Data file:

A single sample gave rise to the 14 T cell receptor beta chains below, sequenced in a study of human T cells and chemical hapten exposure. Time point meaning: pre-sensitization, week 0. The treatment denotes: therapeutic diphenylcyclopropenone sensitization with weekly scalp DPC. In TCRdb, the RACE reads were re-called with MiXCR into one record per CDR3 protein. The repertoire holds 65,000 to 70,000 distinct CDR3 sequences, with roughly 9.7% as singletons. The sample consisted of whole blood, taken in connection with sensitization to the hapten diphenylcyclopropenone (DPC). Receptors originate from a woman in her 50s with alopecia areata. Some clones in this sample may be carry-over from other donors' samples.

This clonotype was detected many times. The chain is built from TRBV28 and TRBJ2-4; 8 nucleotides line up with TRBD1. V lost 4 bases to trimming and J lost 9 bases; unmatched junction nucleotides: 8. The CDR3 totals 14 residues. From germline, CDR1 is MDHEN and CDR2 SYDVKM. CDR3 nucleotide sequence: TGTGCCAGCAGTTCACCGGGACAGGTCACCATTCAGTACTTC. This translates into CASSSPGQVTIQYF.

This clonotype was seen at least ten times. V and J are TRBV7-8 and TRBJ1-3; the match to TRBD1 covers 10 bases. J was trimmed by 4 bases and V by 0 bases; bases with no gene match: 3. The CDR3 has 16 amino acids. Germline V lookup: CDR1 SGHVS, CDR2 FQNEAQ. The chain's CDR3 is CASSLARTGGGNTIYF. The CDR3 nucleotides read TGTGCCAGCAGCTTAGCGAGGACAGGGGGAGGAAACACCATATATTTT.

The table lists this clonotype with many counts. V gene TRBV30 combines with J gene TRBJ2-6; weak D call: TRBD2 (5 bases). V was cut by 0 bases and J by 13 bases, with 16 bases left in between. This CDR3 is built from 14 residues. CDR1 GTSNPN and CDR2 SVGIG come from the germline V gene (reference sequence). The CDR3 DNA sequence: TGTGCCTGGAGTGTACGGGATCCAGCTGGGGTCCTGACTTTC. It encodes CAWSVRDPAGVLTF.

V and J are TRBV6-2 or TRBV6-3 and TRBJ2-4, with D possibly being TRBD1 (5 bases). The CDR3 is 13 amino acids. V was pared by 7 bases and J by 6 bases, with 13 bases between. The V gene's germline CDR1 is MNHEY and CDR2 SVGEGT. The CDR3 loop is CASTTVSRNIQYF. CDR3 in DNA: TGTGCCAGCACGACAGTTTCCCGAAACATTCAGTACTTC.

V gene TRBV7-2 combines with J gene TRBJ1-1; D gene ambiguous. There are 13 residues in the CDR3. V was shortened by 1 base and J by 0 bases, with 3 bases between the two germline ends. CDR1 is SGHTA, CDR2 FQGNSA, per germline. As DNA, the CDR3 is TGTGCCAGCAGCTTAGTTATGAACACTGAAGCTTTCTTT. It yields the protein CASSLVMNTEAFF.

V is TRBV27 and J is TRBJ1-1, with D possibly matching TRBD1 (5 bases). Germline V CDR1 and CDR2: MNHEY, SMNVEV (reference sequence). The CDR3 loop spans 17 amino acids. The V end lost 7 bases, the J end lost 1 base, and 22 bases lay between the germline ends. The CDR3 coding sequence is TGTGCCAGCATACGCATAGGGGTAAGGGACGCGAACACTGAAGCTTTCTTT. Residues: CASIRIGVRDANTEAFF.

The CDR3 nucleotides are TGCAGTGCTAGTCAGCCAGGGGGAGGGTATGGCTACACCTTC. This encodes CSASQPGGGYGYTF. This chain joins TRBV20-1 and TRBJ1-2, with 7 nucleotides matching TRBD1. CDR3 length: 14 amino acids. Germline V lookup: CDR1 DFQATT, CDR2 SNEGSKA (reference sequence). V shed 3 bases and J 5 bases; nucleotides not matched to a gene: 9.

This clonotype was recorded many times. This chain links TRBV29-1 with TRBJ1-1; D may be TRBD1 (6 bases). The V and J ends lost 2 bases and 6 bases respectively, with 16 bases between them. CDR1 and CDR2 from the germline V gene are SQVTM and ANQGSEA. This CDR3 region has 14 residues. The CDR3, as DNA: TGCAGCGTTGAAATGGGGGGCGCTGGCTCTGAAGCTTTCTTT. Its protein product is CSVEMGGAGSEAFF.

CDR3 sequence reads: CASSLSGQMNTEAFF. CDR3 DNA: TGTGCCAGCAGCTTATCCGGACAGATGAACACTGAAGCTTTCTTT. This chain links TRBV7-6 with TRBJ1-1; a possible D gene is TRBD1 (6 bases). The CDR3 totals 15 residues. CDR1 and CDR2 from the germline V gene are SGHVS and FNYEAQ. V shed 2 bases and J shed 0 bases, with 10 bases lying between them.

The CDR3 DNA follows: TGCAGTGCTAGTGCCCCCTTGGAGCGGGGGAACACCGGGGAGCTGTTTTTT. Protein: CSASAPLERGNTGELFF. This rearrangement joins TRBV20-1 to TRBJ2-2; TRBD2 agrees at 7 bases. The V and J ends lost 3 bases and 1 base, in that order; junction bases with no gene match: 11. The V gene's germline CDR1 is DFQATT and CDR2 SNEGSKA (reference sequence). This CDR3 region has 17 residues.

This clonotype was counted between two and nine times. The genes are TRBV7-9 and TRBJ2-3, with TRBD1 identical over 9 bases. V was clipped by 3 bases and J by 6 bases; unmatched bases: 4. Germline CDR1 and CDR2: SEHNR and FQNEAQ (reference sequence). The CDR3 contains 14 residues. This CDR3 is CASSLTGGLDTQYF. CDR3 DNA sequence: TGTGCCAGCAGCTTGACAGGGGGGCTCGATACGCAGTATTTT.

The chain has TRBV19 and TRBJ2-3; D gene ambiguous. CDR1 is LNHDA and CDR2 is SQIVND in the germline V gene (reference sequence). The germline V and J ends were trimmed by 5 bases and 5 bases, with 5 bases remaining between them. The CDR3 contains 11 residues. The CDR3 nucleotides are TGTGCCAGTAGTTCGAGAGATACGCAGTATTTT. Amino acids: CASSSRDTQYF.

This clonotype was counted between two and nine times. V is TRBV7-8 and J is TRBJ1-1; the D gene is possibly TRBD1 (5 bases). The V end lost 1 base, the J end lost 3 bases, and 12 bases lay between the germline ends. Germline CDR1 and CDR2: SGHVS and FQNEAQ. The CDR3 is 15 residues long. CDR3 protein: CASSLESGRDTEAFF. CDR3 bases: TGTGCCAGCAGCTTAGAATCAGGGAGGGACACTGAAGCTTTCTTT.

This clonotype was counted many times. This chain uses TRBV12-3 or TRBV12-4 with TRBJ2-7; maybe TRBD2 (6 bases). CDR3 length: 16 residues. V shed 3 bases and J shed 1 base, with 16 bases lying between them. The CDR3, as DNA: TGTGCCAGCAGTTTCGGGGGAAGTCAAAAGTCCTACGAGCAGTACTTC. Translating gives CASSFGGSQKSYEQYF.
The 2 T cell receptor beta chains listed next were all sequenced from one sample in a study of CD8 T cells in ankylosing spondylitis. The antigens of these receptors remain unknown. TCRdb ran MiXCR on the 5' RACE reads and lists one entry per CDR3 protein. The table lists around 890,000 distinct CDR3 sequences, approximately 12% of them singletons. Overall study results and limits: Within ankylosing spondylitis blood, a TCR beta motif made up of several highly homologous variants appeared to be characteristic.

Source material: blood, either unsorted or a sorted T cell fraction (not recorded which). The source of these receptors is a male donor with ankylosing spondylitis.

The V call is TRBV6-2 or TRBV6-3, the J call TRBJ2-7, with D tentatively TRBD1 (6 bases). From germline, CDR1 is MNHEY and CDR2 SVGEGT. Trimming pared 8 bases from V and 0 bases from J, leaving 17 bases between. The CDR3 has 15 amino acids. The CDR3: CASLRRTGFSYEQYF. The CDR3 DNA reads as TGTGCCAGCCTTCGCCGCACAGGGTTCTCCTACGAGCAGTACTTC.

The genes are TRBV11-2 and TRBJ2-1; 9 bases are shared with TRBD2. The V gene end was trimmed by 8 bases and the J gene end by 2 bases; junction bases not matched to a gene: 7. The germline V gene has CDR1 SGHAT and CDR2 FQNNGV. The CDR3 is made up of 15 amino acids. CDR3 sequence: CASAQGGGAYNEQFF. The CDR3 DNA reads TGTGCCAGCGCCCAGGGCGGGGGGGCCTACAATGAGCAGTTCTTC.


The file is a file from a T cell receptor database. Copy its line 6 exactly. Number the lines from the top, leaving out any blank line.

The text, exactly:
V gene TRBV7-2 combines with J gene TRBJ1-1; D gene ambiguous. There are 13 residues in the CDR3. V was shortened by 1 base and J by 0 bases, with 3 bases between the two germline ends. CDR1 is SGHTA, CDR2 FQGNSA, per germline. As DNA, the CDR3 is TGTGCCAGCAGCTTAGTTATGAACACTGAAGCTTTCTTT. It yields the protein CASSLVMNTEAFF.